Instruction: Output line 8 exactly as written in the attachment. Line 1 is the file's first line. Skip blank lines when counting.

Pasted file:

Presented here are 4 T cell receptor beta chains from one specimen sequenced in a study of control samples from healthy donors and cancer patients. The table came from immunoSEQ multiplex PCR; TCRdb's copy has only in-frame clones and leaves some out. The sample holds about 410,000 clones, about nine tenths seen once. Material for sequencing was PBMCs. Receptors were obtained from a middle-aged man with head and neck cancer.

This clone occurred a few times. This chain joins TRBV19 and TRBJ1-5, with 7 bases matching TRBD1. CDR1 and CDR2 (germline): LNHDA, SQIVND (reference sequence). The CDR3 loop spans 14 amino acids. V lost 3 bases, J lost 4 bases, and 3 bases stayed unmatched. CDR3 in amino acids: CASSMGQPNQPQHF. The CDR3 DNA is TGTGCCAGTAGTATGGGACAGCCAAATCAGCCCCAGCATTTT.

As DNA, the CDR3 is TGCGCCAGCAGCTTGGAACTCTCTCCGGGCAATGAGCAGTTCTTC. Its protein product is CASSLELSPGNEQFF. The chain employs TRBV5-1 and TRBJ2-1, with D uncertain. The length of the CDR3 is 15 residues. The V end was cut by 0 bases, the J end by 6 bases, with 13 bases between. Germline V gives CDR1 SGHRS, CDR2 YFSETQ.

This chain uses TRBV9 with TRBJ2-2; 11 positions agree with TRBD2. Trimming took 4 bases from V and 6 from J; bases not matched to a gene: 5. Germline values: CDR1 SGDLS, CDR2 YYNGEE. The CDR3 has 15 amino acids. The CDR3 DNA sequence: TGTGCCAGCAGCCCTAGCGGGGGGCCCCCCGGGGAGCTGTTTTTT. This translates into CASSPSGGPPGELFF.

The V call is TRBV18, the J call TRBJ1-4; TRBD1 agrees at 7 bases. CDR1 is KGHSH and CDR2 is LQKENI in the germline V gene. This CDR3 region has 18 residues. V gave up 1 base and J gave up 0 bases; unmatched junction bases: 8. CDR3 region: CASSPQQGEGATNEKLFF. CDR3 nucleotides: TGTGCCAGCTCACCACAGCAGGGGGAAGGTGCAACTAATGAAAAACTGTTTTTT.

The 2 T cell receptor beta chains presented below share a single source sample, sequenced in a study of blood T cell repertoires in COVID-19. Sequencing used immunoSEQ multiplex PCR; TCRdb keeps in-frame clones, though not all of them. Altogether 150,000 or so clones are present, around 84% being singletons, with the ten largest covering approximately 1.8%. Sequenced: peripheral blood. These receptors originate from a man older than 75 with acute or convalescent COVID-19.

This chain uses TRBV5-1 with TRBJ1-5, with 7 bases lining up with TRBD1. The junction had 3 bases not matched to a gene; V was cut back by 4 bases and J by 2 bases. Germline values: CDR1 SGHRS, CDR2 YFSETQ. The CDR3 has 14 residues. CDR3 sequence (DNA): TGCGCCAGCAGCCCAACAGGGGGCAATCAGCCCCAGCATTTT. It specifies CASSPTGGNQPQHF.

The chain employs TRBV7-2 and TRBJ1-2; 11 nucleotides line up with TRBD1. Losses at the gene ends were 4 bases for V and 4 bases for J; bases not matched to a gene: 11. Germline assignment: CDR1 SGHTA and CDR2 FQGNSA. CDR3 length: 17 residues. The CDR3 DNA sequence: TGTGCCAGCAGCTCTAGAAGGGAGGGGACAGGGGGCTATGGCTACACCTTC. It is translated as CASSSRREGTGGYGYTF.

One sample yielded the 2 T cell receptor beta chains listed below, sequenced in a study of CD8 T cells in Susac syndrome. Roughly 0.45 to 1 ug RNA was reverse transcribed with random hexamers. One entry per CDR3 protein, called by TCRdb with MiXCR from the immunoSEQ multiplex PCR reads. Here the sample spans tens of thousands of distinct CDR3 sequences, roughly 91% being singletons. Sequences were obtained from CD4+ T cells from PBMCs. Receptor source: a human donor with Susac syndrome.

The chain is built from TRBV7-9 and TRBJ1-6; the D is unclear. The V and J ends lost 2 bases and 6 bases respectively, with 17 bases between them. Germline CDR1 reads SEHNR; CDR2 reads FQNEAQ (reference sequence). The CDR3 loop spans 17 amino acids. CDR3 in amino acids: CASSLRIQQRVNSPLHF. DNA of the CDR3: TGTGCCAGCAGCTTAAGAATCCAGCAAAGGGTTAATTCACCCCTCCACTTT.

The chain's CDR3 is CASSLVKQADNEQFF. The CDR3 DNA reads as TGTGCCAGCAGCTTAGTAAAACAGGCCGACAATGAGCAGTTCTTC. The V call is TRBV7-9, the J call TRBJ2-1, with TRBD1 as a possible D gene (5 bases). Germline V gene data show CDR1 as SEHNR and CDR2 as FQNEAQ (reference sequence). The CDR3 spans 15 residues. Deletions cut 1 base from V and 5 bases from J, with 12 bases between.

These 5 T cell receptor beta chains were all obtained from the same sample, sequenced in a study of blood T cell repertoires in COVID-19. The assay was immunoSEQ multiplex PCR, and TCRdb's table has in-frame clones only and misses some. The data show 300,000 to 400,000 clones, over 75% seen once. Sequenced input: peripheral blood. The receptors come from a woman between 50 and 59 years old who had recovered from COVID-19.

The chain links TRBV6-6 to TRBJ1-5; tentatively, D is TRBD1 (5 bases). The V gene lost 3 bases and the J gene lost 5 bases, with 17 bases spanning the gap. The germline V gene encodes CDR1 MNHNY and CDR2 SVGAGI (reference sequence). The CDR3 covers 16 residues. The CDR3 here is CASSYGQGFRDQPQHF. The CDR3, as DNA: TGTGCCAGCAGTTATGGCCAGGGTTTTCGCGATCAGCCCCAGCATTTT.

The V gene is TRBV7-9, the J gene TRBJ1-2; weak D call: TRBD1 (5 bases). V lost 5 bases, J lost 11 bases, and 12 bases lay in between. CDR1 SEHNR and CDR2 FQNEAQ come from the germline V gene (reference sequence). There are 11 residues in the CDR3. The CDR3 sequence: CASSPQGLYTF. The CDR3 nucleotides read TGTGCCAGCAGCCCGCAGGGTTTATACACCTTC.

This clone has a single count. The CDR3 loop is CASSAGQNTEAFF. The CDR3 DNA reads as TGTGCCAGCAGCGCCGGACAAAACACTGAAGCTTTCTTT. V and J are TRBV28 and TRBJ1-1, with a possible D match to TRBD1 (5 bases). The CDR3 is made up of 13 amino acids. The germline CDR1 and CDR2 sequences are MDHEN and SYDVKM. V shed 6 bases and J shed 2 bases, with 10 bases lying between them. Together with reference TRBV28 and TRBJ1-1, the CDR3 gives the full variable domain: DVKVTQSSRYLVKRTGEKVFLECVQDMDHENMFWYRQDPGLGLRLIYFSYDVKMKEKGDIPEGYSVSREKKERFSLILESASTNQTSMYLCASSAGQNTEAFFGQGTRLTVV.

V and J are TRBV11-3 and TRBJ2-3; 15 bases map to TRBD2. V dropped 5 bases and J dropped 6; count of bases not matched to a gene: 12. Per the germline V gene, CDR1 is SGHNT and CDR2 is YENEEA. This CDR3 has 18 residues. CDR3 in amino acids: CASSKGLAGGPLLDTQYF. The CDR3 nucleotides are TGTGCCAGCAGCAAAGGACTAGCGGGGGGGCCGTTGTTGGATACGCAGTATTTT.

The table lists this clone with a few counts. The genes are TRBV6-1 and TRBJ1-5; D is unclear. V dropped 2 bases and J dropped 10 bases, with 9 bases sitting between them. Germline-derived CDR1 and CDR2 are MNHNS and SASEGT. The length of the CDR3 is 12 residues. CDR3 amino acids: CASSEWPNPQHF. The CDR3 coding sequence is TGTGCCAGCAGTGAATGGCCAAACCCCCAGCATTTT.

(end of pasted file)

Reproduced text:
The chain employs TRBV7-2 and TRBJ1-2; 11 nucleotides line up with TRBD1. Losses at the gene ends were 4 bases for V and 4 bases for J; bases not matched to a gene: 11. Germline assignment: CDR1 SGHTA and CDR2 FQGNSA. CDR3 length: 17 residues. The CDR3 DNA sequence: TGTGCCAGCAGCTCTAGAAGGGAGGGGACAGGGGGCTATGGCTACACCTTC. It is translated as CASSSRREGTGGYGYTF.